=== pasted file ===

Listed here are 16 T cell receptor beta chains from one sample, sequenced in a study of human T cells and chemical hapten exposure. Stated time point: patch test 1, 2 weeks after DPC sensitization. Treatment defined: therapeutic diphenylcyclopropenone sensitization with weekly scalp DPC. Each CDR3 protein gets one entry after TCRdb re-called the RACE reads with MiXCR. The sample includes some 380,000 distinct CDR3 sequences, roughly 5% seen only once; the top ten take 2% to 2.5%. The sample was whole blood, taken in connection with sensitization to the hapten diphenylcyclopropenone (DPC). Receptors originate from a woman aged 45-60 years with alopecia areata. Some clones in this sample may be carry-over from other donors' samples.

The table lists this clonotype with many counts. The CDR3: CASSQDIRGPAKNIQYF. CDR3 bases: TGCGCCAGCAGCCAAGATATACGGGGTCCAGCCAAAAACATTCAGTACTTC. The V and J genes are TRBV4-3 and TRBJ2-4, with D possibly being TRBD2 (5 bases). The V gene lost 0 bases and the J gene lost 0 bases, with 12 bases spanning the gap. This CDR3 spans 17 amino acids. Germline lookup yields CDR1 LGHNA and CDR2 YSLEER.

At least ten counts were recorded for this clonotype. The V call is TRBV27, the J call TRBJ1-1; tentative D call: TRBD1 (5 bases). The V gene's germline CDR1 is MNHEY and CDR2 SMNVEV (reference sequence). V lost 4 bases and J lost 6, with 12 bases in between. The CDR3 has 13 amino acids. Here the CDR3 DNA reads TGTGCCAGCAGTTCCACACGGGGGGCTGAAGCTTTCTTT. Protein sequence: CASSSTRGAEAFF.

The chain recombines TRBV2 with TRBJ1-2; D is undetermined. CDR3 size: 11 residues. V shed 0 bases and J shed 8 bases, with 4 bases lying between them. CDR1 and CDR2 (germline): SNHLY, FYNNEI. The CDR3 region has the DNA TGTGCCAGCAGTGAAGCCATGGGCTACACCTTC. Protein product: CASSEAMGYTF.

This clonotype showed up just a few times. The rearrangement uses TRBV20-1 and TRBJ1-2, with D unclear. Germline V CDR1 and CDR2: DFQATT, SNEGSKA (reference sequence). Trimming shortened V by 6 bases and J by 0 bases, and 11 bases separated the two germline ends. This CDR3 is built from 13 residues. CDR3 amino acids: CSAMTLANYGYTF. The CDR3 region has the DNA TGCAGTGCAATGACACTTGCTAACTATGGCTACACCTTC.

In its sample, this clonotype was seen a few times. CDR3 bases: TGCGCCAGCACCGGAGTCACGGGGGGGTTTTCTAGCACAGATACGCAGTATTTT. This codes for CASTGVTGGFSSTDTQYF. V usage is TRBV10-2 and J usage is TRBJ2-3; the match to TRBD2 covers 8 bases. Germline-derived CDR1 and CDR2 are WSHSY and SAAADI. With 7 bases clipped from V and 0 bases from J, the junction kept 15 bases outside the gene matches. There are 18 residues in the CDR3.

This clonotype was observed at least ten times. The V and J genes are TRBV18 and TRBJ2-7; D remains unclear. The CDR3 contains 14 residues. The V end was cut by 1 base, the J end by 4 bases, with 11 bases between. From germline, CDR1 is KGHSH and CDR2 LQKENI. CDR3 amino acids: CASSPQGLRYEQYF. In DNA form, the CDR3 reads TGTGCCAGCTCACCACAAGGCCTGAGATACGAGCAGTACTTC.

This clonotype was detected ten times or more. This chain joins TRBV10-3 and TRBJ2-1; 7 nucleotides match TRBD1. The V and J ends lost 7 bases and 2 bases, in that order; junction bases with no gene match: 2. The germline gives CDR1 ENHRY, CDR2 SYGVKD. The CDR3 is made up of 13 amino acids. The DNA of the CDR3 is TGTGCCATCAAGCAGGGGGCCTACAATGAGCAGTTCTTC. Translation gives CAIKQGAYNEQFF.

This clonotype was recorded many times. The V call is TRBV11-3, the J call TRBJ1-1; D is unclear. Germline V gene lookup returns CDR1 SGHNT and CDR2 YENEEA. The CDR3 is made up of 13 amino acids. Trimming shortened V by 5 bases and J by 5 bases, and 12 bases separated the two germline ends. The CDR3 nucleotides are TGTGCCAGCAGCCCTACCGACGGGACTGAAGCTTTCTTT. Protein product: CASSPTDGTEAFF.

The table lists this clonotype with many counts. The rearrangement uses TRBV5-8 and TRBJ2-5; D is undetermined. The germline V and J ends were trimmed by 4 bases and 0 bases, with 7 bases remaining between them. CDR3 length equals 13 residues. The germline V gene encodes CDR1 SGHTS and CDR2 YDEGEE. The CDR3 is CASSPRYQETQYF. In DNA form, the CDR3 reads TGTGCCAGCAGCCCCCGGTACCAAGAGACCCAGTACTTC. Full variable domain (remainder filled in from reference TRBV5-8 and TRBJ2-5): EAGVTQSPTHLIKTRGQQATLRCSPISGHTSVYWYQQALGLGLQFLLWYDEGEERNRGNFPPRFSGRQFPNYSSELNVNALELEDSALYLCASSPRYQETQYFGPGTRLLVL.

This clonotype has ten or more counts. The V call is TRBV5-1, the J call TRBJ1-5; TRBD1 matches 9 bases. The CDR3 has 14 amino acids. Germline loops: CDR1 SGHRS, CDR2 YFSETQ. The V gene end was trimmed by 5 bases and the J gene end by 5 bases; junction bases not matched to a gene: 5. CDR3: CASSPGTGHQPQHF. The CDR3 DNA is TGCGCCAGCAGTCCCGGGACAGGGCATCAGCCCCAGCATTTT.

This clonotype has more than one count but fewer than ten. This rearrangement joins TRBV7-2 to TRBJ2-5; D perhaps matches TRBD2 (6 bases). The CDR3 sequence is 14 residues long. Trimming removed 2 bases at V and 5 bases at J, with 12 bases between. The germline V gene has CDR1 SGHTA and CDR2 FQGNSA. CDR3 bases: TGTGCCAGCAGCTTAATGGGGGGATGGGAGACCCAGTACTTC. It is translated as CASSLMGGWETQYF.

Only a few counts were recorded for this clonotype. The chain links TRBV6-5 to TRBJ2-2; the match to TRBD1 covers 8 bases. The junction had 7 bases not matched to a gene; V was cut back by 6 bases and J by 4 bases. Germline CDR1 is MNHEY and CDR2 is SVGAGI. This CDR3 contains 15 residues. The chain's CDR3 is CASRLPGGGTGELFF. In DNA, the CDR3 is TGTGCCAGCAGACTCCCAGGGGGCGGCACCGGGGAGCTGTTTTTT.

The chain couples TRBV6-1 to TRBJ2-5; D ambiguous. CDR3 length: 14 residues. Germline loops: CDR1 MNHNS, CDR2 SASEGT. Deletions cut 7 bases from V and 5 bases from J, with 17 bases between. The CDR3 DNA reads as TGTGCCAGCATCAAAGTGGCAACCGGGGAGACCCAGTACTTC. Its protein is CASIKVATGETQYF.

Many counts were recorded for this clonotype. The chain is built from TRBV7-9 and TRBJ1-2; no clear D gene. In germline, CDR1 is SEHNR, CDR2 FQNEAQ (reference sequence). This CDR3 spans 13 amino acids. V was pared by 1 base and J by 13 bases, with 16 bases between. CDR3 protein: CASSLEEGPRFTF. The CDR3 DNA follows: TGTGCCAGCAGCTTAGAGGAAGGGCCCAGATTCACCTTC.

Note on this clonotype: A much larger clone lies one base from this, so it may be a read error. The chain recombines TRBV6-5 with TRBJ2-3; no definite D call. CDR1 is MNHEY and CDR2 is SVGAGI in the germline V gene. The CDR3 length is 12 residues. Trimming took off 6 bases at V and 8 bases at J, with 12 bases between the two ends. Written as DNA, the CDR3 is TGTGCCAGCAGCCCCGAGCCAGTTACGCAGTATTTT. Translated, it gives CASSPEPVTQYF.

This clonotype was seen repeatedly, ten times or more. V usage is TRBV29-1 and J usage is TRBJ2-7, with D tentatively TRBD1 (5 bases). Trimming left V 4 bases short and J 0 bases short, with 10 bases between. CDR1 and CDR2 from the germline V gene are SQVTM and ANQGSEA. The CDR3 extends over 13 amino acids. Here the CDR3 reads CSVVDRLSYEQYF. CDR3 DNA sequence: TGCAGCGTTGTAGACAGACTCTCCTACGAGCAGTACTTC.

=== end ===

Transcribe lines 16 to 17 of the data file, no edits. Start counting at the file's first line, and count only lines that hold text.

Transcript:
Note on this clonotype: A much larger clone lies one base from this, so it may be a read error. The chain recombines TRBV6-5 with TRBJ2-3; no definite D call. CDR1 is MNHEY and CDR2 is SVGAGI in the germline V gene. The CDR3 length is 12 residues. Trimming took off 6 bases at V and 8 bases at J, with 12 bases between the two ends. Written as DNA, the CDR3 is TGTGCCAGCAGCCCCGAGCCAGTTACGCAGTATTTT. Translated, it gives CASSPEPVTQYF.

This clonotype was seen repeatedly, ten times or more. V usage is TRBV29-1 and J usage is TRBJ2-7, with D tentatively TRBD1 (5 bases). Trimming left V 4 bases short and J 0 bases short, with 10 bases between. CDR1 and CDR2 from the germline V gene are SQVTM and ANQGSEA. The CDR3 extends over 13 amino acids. Here the CDR3 reads CSVVDRLSYEQYF. CDR3 DNA sequence: TGCAGCGTTGTAGACAGACTCTCCTACGAGCAGTACTTC.